Anisotropic particle in viscous shear flow: Navier slip, reciprocal symmetry, and Jeffery orbit

Jiaolong Zhang, Xinpeng Xu, Tiezheng Qian*

*Corresponding author for this work

Research output: Contribution to journalArticlepeer-review

14 Scopus citations

Abstract

The hydrodynamic reciprocal theorem for Stokes flows is generalized to incorporate the Navier slip boundary condition, which can be derived from Onsager's variational principle of least energy dissipation. The hydrodynamic reciprocal relations and the Jeffery orbit, both of which arise from the motion of a slippery anisotropic particle in a simple viscous shear flow, are investigated theoretically and numerically using the fluid particle dynamics method [Phys. Rev. Lett. 85, 1338 (2000)PRLTAO0031-900710.1103/PhysRevLett.85.1338]. For a slippery elliptical particle in a linear shear flow, the hydrodynamic reciprocal relations between the rotational torque and the shear stress are studied and related to the Jeffery orbit, showing that the boundary slip can effectively enhance the anisotropy of the particle. Physically, by replacing the no-slip boundary condition with the Navier slip condition at the particle surface, the cross coupling between the rotational torque and the shear stress is enhanced, as manifested through a dimensionless parameter in both of the hydrodynamic reciprocal relations and the Jeffery orbit. In addition, simulations for a circular particle patterned with portions of no-slip and Navier slip are carried out, showing that the particle possesses an effective anisotropy and follows the Jeffery orbit as well. This effective anisotropy can be tuned by changing the ratio of no-slip portion to slip potion. The connection of the present work to nematic liquid crystals' constitutive relations is discussed.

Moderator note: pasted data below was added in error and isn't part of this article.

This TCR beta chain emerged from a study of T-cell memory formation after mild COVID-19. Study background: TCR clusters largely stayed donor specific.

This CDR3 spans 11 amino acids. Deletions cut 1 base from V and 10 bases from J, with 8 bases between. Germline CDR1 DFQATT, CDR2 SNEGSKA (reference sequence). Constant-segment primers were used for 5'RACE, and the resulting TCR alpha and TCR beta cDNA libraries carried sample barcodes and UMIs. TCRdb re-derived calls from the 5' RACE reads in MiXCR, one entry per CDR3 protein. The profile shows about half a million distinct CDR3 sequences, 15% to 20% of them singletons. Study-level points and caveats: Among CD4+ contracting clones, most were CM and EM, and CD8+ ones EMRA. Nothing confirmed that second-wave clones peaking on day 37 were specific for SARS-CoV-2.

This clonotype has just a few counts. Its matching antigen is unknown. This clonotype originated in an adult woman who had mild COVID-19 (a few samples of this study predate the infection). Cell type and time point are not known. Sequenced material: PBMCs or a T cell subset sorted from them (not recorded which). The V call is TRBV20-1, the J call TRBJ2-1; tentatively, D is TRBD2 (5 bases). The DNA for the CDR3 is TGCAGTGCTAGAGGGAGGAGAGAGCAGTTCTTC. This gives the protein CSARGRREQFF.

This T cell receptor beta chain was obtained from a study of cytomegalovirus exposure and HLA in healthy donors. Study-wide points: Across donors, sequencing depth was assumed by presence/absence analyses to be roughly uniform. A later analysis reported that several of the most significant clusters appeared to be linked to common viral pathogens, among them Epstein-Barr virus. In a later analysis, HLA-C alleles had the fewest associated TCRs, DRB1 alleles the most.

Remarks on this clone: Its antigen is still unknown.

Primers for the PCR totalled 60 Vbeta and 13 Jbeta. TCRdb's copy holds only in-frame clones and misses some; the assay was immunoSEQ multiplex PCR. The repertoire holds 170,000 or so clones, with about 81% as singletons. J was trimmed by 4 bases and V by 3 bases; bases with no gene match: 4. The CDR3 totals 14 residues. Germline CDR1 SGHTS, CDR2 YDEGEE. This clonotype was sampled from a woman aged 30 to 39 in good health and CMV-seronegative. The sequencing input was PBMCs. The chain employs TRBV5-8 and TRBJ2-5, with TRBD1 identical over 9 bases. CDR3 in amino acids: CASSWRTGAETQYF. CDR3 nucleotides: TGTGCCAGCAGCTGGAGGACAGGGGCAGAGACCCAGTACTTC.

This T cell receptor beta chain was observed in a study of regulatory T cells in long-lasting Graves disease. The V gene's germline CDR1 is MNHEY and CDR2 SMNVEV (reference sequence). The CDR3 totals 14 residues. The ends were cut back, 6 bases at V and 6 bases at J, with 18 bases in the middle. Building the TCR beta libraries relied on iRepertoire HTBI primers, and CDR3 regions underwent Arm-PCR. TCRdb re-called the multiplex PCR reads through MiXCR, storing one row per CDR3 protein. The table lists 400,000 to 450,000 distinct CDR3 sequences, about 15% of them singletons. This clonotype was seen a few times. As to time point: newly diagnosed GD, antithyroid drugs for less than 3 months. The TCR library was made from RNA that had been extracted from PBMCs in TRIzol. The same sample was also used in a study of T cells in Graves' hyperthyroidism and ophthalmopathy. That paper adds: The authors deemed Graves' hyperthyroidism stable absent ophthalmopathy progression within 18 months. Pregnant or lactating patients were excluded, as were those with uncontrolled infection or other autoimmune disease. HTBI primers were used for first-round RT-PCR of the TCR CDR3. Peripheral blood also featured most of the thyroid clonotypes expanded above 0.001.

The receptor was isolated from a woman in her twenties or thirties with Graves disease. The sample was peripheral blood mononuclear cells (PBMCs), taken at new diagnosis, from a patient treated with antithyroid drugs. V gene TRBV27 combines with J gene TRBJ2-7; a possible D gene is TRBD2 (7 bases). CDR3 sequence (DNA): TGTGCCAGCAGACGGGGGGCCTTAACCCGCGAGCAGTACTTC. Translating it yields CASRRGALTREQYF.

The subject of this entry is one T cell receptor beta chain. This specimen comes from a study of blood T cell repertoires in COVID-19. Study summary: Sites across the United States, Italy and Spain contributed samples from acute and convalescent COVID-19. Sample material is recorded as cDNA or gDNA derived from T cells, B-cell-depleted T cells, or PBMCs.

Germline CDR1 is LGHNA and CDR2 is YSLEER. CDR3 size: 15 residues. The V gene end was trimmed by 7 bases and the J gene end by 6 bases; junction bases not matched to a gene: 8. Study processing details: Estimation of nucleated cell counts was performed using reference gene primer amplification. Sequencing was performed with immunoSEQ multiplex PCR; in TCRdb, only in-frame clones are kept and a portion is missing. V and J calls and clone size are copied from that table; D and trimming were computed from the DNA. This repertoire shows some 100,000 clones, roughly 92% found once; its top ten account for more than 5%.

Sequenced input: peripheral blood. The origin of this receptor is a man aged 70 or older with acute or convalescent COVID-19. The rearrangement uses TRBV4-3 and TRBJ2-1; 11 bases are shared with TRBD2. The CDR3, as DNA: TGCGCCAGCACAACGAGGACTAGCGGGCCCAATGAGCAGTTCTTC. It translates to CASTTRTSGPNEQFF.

Original languageEnglish
Article number033016
JournalPhysical Review E
Volume91
Issue number3
DOIs
StatePublished - 26 Mar 2015
Externally publishedYes

Fingerprint

Dive into the research topics of 'Anisotropic particle in viscous shear flow: Navier slip, reciprocal symmetry, and Jeffery orbit'. Together they form a unique fingerprint.

Cite this